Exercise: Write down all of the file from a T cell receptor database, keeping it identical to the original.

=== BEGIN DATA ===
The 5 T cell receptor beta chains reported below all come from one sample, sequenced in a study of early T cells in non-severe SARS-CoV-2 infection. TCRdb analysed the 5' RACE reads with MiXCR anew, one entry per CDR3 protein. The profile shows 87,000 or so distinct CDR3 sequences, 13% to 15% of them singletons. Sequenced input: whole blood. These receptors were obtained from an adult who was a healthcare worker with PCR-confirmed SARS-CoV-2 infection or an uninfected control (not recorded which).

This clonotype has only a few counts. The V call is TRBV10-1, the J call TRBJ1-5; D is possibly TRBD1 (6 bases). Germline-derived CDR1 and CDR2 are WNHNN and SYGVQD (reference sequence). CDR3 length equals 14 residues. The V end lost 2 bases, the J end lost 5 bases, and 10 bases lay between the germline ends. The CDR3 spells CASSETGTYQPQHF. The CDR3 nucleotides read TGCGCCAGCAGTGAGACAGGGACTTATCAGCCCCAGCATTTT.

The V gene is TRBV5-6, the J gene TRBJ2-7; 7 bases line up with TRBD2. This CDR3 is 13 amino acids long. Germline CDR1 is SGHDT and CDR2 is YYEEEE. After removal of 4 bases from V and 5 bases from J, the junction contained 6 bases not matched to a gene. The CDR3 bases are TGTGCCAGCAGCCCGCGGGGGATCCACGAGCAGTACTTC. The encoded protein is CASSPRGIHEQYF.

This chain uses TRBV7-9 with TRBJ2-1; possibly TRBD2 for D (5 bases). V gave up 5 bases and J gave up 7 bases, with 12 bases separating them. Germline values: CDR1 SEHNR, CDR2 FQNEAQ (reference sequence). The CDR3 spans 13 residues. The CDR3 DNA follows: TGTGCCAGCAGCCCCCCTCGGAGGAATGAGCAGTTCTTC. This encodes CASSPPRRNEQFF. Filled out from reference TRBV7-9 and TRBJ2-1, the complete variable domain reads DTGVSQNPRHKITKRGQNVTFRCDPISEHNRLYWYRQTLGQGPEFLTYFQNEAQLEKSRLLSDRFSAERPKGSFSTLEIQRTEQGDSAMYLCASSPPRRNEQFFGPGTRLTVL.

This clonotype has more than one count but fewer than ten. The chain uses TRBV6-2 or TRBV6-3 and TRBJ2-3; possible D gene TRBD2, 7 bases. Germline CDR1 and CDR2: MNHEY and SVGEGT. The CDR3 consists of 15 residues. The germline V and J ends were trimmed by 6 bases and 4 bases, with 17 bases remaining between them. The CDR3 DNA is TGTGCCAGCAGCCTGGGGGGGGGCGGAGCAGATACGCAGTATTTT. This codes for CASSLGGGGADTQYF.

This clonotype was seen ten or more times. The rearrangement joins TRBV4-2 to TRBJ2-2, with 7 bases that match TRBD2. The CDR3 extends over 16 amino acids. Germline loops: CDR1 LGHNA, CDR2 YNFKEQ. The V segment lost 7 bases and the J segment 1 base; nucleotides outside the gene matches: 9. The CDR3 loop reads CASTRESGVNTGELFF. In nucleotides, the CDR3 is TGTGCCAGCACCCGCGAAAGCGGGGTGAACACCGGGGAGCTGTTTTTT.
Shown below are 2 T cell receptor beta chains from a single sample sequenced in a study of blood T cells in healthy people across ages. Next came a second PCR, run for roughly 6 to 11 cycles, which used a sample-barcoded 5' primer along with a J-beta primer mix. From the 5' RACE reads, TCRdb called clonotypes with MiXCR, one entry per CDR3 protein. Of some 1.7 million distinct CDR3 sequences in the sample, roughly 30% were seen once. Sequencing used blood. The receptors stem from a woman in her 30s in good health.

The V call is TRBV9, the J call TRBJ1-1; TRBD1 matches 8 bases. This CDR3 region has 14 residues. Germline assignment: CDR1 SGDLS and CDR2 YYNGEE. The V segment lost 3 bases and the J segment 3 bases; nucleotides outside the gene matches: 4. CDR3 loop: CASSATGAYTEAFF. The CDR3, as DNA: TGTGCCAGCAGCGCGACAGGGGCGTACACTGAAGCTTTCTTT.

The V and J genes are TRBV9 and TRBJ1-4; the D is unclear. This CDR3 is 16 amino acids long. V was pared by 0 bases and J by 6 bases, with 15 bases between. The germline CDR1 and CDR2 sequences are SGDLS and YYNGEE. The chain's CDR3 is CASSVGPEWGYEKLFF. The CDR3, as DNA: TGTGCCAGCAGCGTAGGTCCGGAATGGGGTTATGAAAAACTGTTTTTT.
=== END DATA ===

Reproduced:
The 5 T cell receptor beta chains reported below all come from one sample, sequenced in a study of early T cells in non-severe SARS-CoV-2 infection. TCRdb analysed the 5' RACE reads with MiXCR anew, one entry per CDR3 protein. The profile shows 87,000 or so distinct CDR3 sequences, 13% to 15% of them singletons. Sequenced input: whole blood. These receptors were obtained from an adult who was a healthcare worker with PCR-confirmed SARS-CoV-2 infection or an uninfected control (not recorded which).

This clonotype has only a few counts. The V call is TRBV10-1, the J call TRBJ1-5; D is possibly TRBD1 (6 bases). Germline-derived CDR1 and CDR2 are WNHNN and SYGVQD (reference sequence). CDR3 length equals 14 residues. The V end lost 2 bases, the J end lost 5 bases, and 10 bases lay between the germline ends. The CDR3 spells CASSETGTYQPQHF. The CDR3 nucleotides read TGCGCCAGCAGTGAGACAGGGACTTATCAGCCCCAGCATTTT.

The V gene is TRBV5-6, the J gene TRBJ2-7; 7 bases line up with TRBD2. This CDR3 is 13 amino acids long. Germline CDR1 is SGHDT and CDR2 is YYEEEE. After removal of 4 bases from V and 5 bases from J, the junction contained 6 bases not matched to a gene. The CDR3 bases are TGTGCCAGCAGCCCGCGGGGGATCCACGAGCAGTACTTC. The encoded protein is CASSPRGIHEQYF.

This chain uses TRBV7-9 with TRBJ2-1; possibly TRBD2 for D (5 bases). V gave up 5 bases and J gave up 7 bases, with 12 bases separating them. Germline values: CDR1 SEHNR, CDR2 FQNEAQ (reference sequence). The CDR3 spans 13 residues. The CDR3 DNA follows: TGTGCCAGCAGCCCCCCTCGGAGGAATGAGCAGTTCTTC. This encodes CASSPPRRNEQFF. Filled out from reference TRBV7-9 and TRBJ2-1, the complete variable domain reads DTGVSQNPRHKITKRGQNVTFRCDPISEHNRLYWYRQTLGQGPEFLTYFQNEAQLEKSRLLSDRFSAERPKGSFSTLEIQRTEQGDSAMYLCASSPPRRNEQFFGPGTRLTVL.

This clonotype has more than one count but fewer than ten. The chain uses TRBV6-2 or TRBV6-3 and TRBJ2-3; possible D gene TRBD2, 7 bases. Germline CDR1 and CDR2: MNHEY and SVGEGT. The CDR3 consists of 15 residues. The germline V and J ends were trimmed by 6 bases and 4 bases, with 17 bases remaining between them. The CDR3 DNA is TGTGCCAGCAGCCTGGGGGGGGGCGGAGCAGATACGCAGTATTTT. This codes for CASSLGGGGADTQYF.

This clonotype was seen ten or more times. The rearrangement joins TRBV4-2 to TRBJ2-2, with 7 bases that match TRBD2. The CDR3 extends over 16 amino acids. Germline loops: CDR1 LGHNA, CDR2 YNFKEQ. The V segment lost 7 bases and the J segment 1 base; nucleotides outside the gene matches: 9. The CDR3 loop reads CASTRESGVNTGELFF. In nucleotides, the CDR3 is TGTGCCAGCACCCGCGAAAGCGGGGTGAACACCGGGGAGCTGTTTTTT.
Shown below are 2 T cell receptor beta chains from a single sample sequenced in a study of blood T cells in healthy people across ages. Next came a second PCR, run for roughly 6 to 11 cycles, which used a sample-barcoded 5' primer along with a J-beta primer mix. From the 5' RACE reads, TCRdb called clonotypes with MiXCR, one entry per CDR3 protein. Of some 1.7 million distinct CDR3 sequences in the sample, roughly 30% were seen once. Sequencing used blood. The receptors stem from a woman in her 30s in good health.

The V call is TRBV9, the J call TRBJ1-1; TRBD1 matches 8 bases. This CDR3 region has 14 residues. Germline assignment: CDR1 SGDLS and CDR2 YYNGEE. The V segment lost 3 bases and the J segment 3 bases; nucleotides outside the gene matches: 4. CDR3 loop: CASSATGAYTEAFF. The CDR3, as DNA: TGTGCCAGCAGCGCGACAGGGGCGTACACTGAAGCTTTCTTT.

The V and J genes are TRBV9 and TRBJ1-4; the D is unclear. This CDR3 is 16 amino acids long. V was pared by 0 bases and J by 6 bases, with 15 bases between. The germline CDR1 and CDR2 sequences are SGDLS and YYNGEE. The chain's CDR3 is CASSVGPEWGYEKLFF. The CDR3, as DNA: TGTGCCAGCAGCGTAGGTCCGGAATGGGGTTATGAAAAACTGTTTTTT.